The approach appears to be in line with his views at last year’s Paris Air Show, where he suggested Bell may not develop a new clean-sheet commercial conventional rotorcraft beyond the 525. 

One area of opportunity could be development of a single-engine medium helicopter, he hinted, building on Bell’s Model 360 Invictus prototype for the U.S. Army’s Future Attack Reconnaissance Aircraft (FARA) requirement.

“Bell’s got a lot of single-mediums out there,” said Snyder, noting that hundreds of Model 204/205 Iroquois helicopters remain in service with militaries, civilian operators and government agencies. Operators have become reliant on twin-engine helicopters, particularly because in some parts of the world, notably Europe, single-engine rotorcraft are banned from flying over urban areas. But Snyder said the 360 Invictus also features a supplemental power unit that can act as an auxiliary power unit as well as provide additional performance or auto-rotation power, and could be an enabler for a single-engine medium.

It is possible that Bell is looking at a military utility variant of the 360 Invictus, pairing the aircraft with the attack version in the same way that its UH-1Y Venom and AH-1Z Viper platforms have built on the Huey and Cobra. Such a platform could receive interest from the U.S. special operations community, which is looking to replace the Boeing AH-6/MH-6 Little Bird family. Officials have noted that they would like to be able to adapt a FARA platform to carry troops. Sikorsky’s Raider X can do so, but the Bell FARA cannot, until a more utilitarian version emerges (AW&ST June 1-14, p. 28).

The Army’s selection of Bell’s V-280 tiltrotor as the larger Future Long-Range Assault Aircraft could enable a commercial spinoff of the platform, Snyder suggests.

Bell is also looking to make commercial use of its Electrically Distributed Anti-Torque (EDAT) technology, a ducted electric tailrotor system tested on a Bell 429 light-twin. Flight tests for it were only revealed in February, despite the aircraft’s flights in plain sight from its Mirabel, Quebec, facility since May 2019. Testing showed that the EDAT reduced noise levels, but there were also benefits in terms of safety, enabling the option of switching off the anti-torque system while the engines and main rotor are still turning. The EDAT eliminates complex tailrotor gearboxes and shafts and requires less costly inspections and maintenance as well.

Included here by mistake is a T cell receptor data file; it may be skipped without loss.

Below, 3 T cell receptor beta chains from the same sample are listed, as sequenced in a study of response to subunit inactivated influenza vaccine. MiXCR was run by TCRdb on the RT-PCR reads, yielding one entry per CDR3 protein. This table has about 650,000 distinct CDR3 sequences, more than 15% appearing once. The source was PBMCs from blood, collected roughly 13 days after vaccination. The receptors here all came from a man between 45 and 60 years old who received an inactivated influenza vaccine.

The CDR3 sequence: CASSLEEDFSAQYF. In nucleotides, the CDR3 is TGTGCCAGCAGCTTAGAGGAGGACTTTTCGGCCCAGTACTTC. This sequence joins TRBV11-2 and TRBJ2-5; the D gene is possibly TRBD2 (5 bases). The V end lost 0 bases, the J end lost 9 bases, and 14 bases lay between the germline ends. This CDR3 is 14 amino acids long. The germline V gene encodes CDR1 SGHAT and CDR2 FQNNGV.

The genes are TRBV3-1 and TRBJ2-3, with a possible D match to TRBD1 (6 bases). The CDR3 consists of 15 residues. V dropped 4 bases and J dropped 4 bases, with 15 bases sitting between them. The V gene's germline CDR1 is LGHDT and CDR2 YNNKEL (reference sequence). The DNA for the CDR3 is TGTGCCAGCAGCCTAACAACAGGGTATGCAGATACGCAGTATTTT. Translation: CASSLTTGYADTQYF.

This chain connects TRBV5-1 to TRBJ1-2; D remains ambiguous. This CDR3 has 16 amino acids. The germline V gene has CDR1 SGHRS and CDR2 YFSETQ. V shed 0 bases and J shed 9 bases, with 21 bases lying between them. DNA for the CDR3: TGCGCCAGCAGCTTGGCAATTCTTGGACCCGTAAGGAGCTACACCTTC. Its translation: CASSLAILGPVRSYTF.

“We pulled in off-the-shelf technologies to make the demo occur within one year,” said Snyder. “Now we’re evaluating what the real technology needs to be as far as repackaging it in the weight and size that we require.”

Snyder said the EDAT technology will be aimed at a commercial rotorcraft, but for which product line or when it might be commercially available has yet to be decided.

Tony Osborne

Based in London, Tony covers European defense programs. Prior to joining Aviation Week in November 2012, Tony was at Shephard Media Group where he was deputy editor for Rotorhub and Defence Helicopter magazines.